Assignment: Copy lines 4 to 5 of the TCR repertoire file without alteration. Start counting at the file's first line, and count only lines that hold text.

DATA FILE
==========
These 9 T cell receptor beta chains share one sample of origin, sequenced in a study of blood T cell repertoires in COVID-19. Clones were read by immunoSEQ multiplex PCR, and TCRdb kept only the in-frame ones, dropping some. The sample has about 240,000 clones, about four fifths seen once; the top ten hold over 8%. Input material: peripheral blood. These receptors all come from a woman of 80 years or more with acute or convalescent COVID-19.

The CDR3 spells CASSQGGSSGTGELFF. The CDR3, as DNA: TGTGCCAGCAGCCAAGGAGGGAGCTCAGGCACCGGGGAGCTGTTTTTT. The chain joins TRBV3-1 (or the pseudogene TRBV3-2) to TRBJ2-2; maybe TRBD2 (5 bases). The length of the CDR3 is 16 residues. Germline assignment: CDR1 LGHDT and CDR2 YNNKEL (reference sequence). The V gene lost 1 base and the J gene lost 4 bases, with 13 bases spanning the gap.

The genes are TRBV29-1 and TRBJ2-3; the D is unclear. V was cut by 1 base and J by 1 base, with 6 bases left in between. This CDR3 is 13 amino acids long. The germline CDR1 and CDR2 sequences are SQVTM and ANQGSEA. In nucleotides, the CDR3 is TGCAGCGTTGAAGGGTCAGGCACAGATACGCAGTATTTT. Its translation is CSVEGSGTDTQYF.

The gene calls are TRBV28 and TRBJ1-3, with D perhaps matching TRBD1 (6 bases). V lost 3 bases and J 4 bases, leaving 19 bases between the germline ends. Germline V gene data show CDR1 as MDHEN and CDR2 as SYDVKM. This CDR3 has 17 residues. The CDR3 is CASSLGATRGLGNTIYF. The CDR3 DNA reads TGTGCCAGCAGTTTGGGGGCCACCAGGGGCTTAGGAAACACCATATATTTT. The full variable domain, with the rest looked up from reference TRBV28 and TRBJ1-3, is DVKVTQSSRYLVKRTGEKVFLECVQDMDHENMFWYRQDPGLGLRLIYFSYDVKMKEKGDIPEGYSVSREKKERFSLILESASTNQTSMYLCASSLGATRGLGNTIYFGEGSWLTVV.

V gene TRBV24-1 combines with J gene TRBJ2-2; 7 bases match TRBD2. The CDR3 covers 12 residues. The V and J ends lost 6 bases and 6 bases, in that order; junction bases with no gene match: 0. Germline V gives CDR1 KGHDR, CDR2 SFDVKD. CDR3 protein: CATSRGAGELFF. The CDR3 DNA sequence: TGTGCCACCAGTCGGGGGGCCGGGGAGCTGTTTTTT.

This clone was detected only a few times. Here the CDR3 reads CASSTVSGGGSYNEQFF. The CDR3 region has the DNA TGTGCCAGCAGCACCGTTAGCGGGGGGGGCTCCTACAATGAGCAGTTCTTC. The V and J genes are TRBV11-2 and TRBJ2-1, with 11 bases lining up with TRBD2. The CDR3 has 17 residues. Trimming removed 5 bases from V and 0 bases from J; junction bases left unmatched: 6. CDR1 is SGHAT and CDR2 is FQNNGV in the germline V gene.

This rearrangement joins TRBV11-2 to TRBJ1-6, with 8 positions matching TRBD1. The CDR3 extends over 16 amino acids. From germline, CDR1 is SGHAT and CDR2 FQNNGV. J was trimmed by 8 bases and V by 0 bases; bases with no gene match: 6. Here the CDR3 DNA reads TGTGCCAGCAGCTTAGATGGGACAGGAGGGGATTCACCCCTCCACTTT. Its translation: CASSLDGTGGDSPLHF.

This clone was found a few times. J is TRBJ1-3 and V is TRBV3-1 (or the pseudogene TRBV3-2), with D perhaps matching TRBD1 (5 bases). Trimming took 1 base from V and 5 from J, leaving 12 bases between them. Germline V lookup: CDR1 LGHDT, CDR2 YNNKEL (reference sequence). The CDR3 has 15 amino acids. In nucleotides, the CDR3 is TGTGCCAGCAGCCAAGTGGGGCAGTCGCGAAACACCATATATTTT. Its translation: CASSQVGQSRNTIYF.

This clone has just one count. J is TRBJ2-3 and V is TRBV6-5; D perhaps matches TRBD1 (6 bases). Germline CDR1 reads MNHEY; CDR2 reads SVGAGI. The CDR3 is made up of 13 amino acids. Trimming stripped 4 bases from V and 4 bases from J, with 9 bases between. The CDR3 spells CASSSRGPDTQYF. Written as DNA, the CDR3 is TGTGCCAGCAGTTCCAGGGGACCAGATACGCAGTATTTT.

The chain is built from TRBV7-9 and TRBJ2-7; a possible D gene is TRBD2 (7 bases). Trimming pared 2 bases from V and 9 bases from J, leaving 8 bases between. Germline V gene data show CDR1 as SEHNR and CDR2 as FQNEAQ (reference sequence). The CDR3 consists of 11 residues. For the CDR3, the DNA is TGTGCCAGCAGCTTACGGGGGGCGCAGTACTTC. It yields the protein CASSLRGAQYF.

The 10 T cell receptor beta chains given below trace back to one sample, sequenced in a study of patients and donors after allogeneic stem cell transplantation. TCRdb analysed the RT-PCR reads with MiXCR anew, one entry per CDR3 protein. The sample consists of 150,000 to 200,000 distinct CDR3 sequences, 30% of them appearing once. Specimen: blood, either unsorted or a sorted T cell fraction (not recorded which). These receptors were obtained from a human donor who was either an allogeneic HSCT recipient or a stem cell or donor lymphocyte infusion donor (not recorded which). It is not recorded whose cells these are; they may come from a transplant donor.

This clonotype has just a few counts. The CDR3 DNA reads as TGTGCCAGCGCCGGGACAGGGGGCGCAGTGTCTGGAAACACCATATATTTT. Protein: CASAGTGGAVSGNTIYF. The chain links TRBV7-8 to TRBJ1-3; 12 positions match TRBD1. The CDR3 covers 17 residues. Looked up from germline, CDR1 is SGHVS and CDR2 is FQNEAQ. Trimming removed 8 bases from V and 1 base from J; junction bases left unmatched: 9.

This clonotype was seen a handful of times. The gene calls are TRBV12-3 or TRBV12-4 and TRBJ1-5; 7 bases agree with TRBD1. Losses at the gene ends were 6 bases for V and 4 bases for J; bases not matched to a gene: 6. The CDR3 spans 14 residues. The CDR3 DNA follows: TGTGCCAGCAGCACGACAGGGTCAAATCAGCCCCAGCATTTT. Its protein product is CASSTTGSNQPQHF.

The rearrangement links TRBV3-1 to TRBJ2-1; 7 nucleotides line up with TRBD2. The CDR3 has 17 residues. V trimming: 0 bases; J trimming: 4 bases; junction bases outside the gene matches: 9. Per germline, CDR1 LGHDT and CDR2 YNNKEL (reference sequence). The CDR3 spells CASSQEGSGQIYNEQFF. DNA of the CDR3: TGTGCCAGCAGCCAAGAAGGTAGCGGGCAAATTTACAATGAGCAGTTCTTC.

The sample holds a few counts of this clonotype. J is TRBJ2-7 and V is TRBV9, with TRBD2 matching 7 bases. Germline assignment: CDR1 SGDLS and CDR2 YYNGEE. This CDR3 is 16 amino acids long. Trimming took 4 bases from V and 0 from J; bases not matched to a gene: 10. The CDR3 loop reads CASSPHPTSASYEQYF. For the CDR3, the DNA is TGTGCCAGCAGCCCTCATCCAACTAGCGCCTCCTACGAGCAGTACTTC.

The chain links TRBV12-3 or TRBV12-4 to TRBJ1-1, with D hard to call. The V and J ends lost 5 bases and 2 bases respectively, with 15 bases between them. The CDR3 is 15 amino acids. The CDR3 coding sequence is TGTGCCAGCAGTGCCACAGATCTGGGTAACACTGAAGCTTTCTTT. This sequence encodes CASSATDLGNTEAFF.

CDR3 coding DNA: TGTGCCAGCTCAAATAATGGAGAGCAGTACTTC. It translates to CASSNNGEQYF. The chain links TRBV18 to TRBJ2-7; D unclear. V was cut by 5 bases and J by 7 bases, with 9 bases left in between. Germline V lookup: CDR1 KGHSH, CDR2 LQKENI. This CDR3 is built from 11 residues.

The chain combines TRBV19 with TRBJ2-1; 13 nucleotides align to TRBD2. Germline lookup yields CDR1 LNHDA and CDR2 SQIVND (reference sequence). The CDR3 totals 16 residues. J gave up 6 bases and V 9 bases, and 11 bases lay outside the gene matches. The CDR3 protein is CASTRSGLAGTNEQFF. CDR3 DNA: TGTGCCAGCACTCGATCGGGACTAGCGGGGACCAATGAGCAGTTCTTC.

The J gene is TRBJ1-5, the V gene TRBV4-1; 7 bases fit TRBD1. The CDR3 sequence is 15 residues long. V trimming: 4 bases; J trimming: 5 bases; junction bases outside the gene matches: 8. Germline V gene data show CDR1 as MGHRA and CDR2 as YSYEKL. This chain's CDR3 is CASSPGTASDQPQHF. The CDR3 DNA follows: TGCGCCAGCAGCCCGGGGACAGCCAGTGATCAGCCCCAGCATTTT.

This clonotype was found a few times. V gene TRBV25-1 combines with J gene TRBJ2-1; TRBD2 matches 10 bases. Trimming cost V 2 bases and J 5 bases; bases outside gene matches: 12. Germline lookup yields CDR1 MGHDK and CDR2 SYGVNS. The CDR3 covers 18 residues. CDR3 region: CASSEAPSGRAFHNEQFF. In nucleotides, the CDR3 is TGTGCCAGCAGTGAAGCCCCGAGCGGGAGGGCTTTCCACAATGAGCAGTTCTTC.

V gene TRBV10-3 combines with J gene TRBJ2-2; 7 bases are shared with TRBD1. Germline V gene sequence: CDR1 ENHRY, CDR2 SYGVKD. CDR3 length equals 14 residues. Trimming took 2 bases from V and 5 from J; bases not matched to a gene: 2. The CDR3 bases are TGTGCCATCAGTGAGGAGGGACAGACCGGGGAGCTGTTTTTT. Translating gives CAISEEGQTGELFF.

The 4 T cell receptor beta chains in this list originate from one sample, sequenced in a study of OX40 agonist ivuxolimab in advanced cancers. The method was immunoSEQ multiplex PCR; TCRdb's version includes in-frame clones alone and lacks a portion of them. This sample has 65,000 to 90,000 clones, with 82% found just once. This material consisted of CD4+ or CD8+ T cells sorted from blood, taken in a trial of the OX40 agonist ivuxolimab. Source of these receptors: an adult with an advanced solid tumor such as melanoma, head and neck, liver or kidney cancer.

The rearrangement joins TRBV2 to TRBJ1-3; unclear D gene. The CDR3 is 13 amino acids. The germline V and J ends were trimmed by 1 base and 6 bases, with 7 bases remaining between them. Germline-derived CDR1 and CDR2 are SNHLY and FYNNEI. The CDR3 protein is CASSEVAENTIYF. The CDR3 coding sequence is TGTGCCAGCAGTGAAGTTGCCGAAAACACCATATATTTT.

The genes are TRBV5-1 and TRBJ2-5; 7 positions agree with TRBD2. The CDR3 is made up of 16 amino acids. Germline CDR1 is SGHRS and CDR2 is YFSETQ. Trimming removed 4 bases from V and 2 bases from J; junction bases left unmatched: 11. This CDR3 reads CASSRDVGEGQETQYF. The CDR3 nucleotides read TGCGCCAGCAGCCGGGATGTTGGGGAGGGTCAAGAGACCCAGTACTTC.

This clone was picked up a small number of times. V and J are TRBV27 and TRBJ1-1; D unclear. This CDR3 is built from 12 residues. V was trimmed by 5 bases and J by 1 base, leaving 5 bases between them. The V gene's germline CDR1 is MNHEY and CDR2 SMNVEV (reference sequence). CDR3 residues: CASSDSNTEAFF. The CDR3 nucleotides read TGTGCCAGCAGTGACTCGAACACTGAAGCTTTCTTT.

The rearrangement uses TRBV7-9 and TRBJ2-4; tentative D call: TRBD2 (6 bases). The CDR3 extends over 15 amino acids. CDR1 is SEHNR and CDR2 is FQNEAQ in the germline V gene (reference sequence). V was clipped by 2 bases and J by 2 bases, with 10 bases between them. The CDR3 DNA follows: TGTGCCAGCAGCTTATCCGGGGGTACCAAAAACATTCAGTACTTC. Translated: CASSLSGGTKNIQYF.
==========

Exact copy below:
The gene calls are TRBV28 and TRBJ1-3, with D perhaps matching TRBD1 (6 bases). V lost 3 bases and J 4 bases, leaving 19 bases between the germline ends. Germline V gene data show CDR1 as MDHEN and CDR2 as SYDVKM. This CDR3 has 17 residues. The CDR3 is CASSLGATRGLGNTIYF. The CDR3 DNA reads TGTGCCAGCAGTTTGGGGGCCACCAGGGGCTTAGGAAACACCATATATTTT. The full variable domain, with the rest looked up from reference TRBV28 and TRBJ1-3, is DVKVTQSSRYLVKRTGEKVFLECVQDMDHENMFWYRQDPGLGLRLIYFSYDVKMKEKGDIPEGYSVSREKKERFSLILESASTNQTSMYLCASSLGATRGLGNTIYFGEGSWLTVV.

V gene TRBV24-1 combines with J gene TRBJ2-2; 7 bases match TRBD2. The CDR3 covers 12 residues. The V and J ends lost 6 bases and 6 bases, in that order; junction bases with no gene match: 0. Germline V gives CDR1 KGHDR, CDR2 SFDVKD. CDR3 protein: CATSRGAGELFF. The CDR3 DNA sequence: TGTGCCACCAGTCGGGGGGCCGGGGAGCTGTTTTTT.